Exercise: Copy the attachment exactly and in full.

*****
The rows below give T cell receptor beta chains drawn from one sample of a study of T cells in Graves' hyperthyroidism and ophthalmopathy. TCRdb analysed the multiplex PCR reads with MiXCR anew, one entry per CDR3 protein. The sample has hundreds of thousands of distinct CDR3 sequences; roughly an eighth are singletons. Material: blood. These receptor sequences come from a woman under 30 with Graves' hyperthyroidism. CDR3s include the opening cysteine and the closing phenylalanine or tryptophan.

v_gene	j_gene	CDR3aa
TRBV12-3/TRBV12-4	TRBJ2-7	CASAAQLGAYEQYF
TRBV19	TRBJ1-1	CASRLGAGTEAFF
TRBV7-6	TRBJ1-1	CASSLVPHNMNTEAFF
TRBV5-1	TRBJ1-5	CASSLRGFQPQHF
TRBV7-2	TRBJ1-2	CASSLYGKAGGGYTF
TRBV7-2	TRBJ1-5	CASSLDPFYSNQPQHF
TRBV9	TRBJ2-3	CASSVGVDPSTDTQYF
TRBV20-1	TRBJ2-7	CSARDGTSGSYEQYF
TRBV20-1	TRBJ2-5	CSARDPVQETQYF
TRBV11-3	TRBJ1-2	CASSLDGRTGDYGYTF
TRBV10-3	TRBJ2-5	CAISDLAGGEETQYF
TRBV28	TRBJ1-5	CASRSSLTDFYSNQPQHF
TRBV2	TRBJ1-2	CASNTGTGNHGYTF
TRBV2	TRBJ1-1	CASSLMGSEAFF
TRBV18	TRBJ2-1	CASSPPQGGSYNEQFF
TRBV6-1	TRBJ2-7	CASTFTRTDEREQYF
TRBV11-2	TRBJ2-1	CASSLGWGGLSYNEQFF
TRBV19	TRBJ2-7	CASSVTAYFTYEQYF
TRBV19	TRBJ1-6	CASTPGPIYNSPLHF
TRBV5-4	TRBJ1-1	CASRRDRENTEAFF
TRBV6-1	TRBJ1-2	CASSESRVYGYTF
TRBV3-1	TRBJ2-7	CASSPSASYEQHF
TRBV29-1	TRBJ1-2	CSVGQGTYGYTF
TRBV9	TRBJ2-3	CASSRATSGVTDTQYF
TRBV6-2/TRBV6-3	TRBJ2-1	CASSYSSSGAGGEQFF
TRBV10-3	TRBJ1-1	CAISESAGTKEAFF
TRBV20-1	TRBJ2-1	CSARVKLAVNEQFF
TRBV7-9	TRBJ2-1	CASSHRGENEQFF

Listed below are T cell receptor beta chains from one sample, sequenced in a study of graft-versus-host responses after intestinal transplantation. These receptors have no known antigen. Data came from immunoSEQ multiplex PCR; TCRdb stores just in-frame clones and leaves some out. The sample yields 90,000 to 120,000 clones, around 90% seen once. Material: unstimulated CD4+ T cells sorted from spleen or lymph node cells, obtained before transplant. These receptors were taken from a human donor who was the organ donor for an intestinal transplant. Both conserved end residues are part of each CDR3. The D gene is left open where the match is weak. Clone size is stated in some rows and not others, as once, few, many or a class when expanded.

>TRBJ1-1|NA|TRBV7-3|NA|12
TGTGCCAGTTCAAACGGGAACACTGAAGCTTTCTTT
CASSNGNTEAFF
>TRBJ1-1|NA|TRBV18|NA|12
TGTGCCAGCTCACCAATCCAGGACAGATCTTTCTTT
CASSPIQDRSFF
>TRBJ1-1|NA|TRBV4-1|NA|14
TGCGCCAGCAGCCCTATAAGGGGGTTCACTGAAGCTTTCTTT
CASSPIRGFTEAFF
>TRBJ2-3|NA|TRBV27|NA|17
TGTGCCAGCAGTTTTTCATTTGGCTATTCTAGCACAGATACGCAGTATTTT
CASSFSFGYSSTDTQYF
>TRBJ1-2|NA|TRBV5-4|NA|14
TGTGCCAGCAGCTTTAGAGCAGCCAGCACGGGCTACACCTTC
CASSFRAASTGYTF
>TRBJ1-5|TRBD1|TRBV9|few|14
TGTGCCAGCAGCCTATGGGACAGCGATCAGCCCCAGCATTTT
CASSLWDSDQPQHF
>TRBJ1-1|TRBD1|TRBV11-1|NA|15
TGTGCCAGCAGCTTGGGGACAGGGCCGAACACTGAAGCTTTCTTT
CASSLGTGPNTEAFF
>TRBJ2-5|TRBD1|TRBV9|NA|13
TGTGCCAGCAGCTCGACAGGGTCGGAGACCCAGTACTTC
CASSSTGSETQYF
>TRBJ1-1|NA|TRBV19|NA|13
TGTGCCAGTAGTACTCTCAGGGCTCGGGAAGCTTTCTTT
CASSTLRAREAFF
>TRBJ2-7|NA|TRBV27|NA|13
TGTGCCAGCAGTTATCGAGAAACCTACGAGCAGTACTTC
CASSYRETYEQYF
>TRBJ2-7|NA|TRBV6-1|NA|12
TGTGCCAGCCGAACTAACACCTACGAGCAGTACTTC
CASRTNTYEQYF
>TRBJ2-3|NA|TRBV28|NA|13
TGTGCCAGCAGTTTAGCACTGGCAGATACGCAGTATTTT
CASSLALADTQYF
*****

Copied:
The rows below give T cell receptor beta chains drawn from one sample of a study of T cells in Graves' hyperthyroidism and ophthalmopathy. TCRdb analysed the multiplex PCR reads with MiXCR anew, one entry per CDR3 protein. The sample has hundreds of thousands of distinct CDR3 sequences; roughly an eighth are singletons. Material: blood. These receptor sequences come from a woman under 30 with Graves' hyperthyroidism. CDR3s include the opening cysteine and the closing phenylalanine or tryptophan.

v_gene	j_gene	CDR3aa
TRBV12-3/TRBV12-4	TRBJ2-7	CASAAQLGAYEQYF
TRBV19	TRBJ1-1	CASRLGAGTEAFF
TRBV7-6	TRBJ1-1	CASSLVPHNMNTEAFF
TRBV5-1	TRBJ1-5	CASSLRGFQPQHF
TRBV7-2	TRBJ1-2	CASSLYGKAGGGYTF
TRBV7-2	TRBJ1-5	CASSLDPFYSNQPQHF
TRBV9	TRBJ2-3	CASSVGVDPSTDTQYF
TRBV20-1	TRBJ2-7	CSARDGTSGSYEQYF
TRBV20-1	TRBJ2-5	CSARDPVQETQYF
TRBV11-3	TRBJ1-2	CASSLDGRTGDYGYTF
TRBV10-3	TRBJ2-5	CAISDLAGGEETQYF
TRBV28	TRBJ1-5	CASRSSLTDFYSNQPQHF
TRBV2	TRBJ1-2	CASNTGTGNHGYTF
TRBV2	TRBJ1-1	CASSLMGSEAFF
TRBV18	TRBJ2-1	CASSPPQGGSYNEQFF
TRBV6-1	TRBJ2-7	CASTFTRTDEREQYF
TRBV11-2	TRBJ2-1	CASSLGWGGLSYNEQFF
TRBV19	TRBJ2-7	CASSVTAYFTYEQYF
TRBV19	TRBJ1-6	CASTPGPIYNSPLHF
TRBV5-4	TRBJ1-1	CASRRDRENTEAFF
TRBV6-1	TRBJ1-2	CASSESRVYGYTF
TRBV3-1	TRBJ2-7	CASSPSASYEQHF
TRBV29-1	TRBJ1-2	CSVGQGTYGYTF
TRBV9	TRBJ2-3	CASSRATSGVTDTQYF
TRBV6-2/TRBV6-3	TRBJ2-1	CASSYSSSGAGGEQFF
TRBV10-3	TRBJ1-1	CAISESAGTKEAFF
TRBV20-1	TRBJ2-1	CSARVKLAVNEQFF
TRBV7-9	TRBJ2-1	CASSHRGENEQFF

Listed below are T cell receptor beta chains from one sample, sequenced in a study of graft-versus-host responses after intestinal transplantation. These receptors have no known antigen. Data came from immunoSEQ multiplex PCR; TCRdb stores just in-frame clones and leaves some out. The sample yields 90,000 to 120,000 clones, around 90% seen once. Material: unstimulated CD4+ T cells sorted from spleen or lymph node cells, obtained before transplant. These receptors were taken from a human donor who was the organ donor for an intestinal transplant. Both conserved end residues are part of each CDR3. The D gene is left open where the match is weak. Clone size is stated in some rows and not others, as once, few, many or a class when expanded.

>TRBJ1-1|NA|TRBV7-3|NA|12
TGTGCCAGTTCAAACGGGAACACTGAAGCTTTCTTT
CASSNGNTEAFF
>TRBJ1-1|NA|TRBV18|NA|12
TGTGCCAGCTCACCAATCCAGGACAGATCTTTCTTT
CASSPIQDRSFF
>TRBJ1-1|NA|TRBV4-1|NA|14
TGCGCCAGCAGCCCTATAAGGGGGTTCACTGAAGCTTTCTTT
CASSPIRGFTEAFF
>TRBJ2-3|NA|TRBV27|NA|17
TGTGCCAGCAGTTTTTCATTTGGCTATTCTAGCACAGATACGCAGTATTTT
CASSFSFGYSSTDTQYF
>TRBJ1-2|NA|TRBV5-4|NA|14
TGTGCCAGCAGCTTTAGAGCAGCCAGCACGGGCTACACCTTC
CASSFRAASTGYTF
>TRBJ1-5|TRBD1|TRBV9|few|14
TGTGCCAGCAGCCTATGGGACAGCGATCAGCCCCAGCATTTT
CASSLWDSDQPQHF
>TRBJ1-1|TRBD1|TRBV11-1|NA|15
TGTGCCAGCAGCTTGGGGACAGGGCCGAACACTGAAGCTTTCTTT
CASSLGTGPNTEAFF
>TRBJ2-5|TRBD1|TRBV9|NA|13
TGTGCCAGCAGCTCGACAGGGTCGGAGACCCAGTACTTC
CASSSTGSETQYF
>TRBJ1-1|NA|TRBV19|NA|13
TGTGCCAGTAGTACTCTCAGGGCTCGGGAAGCTTTCTTT
CASSTLRAREAFF
>TRBJ2-7|NA|TRBV27|NA|13
TGTGCCAGCAGTTATCGAGAAACCTACGAGCAGTACTTC
CASSYRETYEQYF
>TRBJ2-7|NA|TRBV6-1|NA|12
TGTGCCAGCCGAACTAACACCTACGAGCAGTACTTC
CASRTNTYEQYF
>TRBJ2-3|NA|TRBV28|NA|13
TGTGCCAGCAGTTTAGCACTGGCAGATACGCAGTATTTT
CASSLALADTQYF